Cineworld (LSE: CINE) shares were hit hard during the pandemic. With lockdowns enforced across the globe, the cinema chain was forced to shut its doors for months. As a consequence, the shares fell over 70% in 2020. So far, the picture in 2022 isn’t much better – the shares are down 16% in the last 30 days and over 6% year-to-date.
However, the world is steadily recovering from the pandemic, and consequently, cinema footfall is steadily increasing. This could help Cineworld rebuild its revenues and meet its heavy debt obligations. Therefore, could now be the perfect time for me to stock up on some cheap shares? Let’s take a closer look.
A good buy?
Although the current share price may not reflect it, I do see a number of positives for Cineworld shares. Firstly, it has just undertaken a massive marketing push to try and draw in consumers. Part of this has entailed cutting its prices to £3 per cinema entry, which seems like a great strategy to harness the increased footfall, and set itself aside from the competition. This growth has been supported by a number of high-grossing movies released in 2022, for example, Spider-Man: No Way Home, which was the first film to gross over $1.5bn at the box office since the Covid-19 pandemic.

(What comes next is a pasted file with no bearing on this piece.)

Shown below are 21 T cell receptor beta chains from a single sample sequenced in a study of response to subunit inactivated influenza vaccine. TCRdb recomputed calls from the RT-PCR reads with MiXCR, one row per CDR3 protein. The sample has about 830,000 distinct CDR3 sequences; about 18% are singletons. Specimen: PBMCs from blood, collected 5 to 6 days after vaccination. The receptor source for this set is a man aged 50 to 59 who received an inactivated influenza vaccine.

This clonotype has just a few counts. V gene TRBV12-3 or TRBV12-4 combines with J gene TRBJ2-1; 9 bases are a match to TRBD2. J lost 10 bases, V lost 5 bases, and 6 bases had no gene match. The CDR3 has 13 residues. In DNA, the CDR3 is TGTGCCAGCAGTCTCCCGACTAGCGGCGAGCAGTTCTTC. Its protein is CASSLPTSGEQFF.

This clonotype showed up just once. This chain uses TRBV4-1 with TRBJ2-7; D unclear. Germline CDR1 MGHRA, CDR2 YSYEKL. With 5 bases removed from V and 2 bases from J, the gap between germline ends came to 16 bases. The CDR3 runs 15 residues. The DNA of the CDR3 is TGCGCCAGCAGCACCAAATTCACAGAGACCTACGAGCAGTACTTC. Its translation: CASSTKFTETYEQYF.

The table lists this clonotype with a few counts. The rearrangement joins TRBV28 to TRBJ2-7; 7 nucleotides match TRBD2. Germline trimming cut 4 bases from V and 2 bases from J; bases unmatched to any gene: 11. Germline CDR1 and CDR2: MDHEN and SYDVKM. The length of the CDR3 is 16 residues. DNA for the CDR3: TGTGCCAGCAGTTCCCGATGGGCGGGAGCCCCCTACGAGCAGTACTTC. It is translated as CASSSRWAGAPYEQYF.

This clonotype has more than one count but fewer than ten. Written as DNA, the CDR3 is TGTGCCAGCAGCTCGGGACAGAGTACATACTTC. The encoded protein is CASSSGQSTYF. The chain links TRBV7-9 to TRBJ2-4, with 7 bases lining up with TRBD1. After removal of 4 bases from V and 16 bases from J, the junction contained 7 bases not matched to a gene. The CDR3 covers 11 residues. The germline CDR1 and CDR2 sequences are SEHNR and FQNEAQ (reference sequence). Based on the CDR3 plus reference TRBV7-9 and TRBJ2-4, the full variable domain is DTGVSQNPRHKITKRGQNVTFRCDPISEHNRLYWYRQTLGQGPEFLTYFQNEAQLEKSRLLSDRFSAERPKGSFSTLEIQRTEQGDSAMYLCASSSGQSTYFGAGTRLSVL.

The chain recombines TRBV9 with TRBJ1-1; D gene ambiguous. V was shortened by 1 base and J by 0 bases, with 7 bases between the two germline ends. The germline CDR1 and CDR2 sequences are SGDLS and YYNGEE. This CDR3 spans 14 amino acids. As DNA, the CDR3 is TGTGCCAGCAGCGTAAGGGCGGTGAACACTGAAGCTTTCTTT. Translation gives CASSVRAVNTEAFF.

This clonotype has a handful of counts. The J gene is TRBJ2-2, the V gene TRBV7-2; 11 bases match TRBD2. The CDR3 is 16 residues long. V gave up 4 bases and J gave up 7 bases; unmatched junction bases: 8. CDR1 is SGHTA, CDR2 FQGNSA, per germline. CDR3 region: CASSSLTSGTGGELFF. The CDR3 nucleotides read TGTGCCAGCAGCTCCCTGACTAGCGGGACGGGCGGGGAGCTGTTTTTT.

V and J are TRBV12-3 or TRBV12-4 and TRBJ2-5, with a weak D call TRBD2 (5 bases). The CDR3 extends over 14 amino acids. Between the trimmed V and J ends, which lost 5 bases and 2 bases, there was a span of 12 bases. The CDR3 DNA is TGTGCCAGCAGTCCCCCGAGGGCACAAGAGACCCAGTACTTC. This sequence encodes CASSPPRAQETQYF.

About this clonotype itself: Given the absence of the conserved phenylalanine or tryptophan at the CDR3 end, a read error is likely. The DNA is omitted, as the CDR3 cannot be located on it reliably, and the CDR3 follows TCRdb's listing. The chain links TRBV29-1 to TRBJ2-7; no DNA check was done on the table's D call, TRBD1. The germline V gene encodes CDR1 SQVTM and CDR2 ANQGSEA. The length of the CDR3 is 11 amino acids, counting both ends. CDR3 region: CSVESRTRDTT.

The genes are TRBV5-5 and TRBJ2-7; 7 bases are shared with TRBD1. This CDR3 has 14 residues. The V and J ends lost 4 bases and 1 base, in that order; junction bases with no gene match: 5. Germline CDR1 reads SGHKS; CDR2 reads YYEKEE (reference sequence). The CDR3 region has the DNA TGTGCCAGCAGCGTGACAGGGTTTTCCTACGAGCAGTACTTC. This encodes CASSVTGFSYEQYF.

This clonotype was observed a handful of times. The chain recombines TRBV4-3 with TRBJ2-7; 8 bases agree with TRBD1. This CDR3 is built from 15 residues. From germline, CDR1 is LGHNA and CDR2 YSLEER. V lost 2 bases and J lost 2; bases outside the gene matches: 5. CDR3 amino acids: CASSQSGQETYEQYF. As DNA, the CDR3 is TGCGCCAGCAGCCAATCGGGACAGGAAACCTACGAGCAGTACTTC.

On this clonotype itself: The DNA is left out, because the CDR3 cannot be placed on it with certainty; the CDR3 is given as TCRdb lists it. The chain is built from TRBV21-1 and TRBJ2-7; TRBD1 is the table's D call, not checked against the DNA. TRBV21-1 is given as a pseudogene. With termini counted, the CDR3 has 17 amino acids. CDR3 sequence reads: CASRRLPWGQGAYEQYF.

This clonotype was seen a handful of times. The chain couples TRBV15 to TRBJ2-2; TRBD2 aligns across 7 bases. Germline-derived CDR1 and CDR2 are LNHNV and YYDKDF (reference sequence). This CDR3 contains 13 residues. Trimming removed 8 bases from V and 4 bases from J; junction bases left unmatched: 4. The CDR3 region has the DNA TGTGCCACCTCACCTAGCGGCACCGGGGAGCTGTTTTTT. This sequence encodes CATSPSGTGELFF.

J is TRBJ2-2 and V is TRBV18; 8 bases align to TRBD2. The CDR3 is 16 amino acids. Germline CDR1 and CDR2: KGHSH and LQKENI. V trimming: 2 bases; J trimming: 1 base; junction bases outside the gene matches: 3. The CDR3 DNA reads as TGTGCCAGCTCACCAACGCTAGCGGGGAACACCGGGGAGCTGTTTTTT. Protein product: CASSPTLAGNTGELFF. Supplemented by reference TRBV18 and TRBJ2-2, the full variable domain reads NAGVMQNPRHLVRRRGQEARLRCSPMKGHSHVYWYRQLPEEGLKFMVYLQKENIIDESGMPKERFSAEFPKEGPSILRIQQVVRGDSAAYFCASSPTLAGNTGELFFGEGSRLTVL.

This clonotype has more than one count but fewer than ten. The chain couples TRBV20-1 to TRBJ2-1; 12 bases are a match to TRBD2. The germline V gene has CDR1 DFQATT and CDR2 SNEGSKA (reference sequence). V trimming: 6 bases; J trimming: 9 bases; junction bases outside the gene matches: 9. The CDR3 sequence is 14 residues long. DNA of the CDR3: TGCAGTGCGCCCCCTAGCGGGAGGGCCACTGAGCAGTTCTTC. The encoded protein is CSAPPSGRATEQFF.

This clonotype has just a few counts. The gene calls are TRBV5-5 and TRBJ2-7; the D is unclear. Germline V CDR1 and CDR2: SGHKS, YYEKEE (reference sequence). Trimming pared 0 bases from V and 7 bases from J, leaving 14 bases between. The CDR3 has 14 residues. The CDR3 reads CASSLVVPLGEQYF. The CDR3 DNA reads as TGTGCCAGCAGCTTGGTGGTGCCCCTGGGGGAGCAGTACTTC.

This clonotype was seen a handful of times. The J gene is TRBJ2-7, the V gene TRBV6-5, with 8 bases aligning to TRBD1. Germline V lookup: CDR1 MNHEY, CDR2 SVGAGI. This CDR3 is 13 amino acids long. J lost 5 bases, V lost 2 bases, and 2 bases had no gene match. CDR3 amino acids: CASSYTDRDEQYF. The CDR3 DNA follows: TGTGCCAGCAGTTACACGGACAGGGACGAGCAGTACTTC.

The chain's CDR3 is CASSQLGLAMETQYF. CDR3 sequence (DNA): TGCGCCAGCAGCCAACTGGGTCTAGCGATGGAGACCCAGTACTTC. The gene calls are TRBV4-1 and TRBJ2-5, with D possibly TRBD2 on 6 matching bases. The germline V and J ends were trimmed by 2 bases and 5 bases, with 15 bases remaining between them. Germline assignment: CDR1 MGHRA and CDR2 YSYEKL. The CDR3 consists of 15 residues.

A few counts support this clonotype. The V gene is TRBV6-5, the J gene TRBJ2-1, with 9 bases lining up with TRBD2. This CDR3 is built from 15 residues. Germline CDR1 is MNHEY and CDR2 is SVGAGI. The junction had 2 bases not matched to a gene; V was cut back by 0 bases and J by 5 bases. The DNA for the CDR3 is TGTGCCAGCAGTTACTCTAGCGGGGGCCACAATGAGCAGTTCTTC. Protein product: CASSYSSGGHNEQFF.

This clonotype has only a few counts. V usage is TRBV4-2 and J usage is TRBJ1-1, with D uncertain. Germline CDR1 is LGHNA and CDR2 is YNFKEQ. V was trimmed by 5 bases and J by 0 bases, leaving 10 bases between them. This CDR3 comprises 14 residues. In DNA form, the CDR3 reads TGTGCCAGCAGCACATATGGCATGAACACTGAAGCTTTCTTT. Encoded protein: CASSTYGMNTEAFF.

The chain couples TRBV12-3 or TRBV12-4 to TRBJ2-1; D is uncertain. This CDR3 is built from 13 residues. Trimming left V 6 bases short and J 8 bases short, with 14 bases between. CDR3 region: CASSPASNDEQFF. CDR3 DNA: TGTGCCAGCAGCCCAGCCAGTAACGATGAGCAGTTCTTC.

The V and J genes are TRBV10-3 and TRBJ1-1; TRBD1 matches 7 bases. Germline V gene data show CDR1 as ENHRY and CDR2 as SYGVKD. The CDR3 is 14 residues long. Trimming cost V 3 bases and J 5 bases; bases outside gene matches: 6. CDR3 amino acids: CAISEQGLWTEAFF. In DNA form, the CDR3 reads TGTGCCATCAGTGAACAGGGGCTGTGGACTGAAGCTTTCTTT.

In addition to this, the most recent trading update — for the six months up to 31 December — reported that group revenues had reached 88% of 2019 levels. This was a huge increase from the 50% reported in July 2021. More specifically, revenues in the US, Cineworld’s largest market, reached 91% of 2019 levels, highlighting an impressive recovery.
Obviously, the shares look cheap. But when comparing them to competition is where I see the real value. Cineworld currently trades on a mere 2.07 forward price-to-earnings ratio. Cineplex, its big competitor, trades on a forward P/E ratio of 33.4. This highlights the massive value that Cineworld shares offer.
Headwinds for Cineworld shares
While Cineworld shares look cheap, there are still some serious risks ahead of the firm.
The firm is still embroiled with a legal battle with its competitor Cineplex after the Ontario Superior Court ordered it to pay over £700m in damages in December 2021. This was mainly due to Cineworld withdrawing from a proposed takeover deal with Cineplex. After the announcement of this news, the shares fell 39% the next day. If the firm loses this battle, who’s to say the shares won’t fall by this magnitude again?
Losing this battle would also add to the enormous debt pile. In my opinion, this is something the firm’s balance sheet simply cannot afford. A primary reason for this is rising interest rates across the world, which will significantly magnify its debts.
Overall, I am not comfortable buying Cineworld shares for my portfolio. While the shares are very cheap, I think this is because investors are realising the tough headwinds that Cineworld has ahead of it. In my opinion, it will take time for the firm to overcome these, and hence I will be steering clear in the meantime.
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Dylan Hood has no position in any of the shares mentioned. The Motley Fool UK has no position in any of the shares mentioned. Views expressed on the companies mentioned in this article are those of the writer and therefore may differ from the official recommendations we make in our subscription services such as Share Advisor, Hidden Winners and Pro. Here at The Motley Fool we believe that considering a diverse range of insights makes us better investors.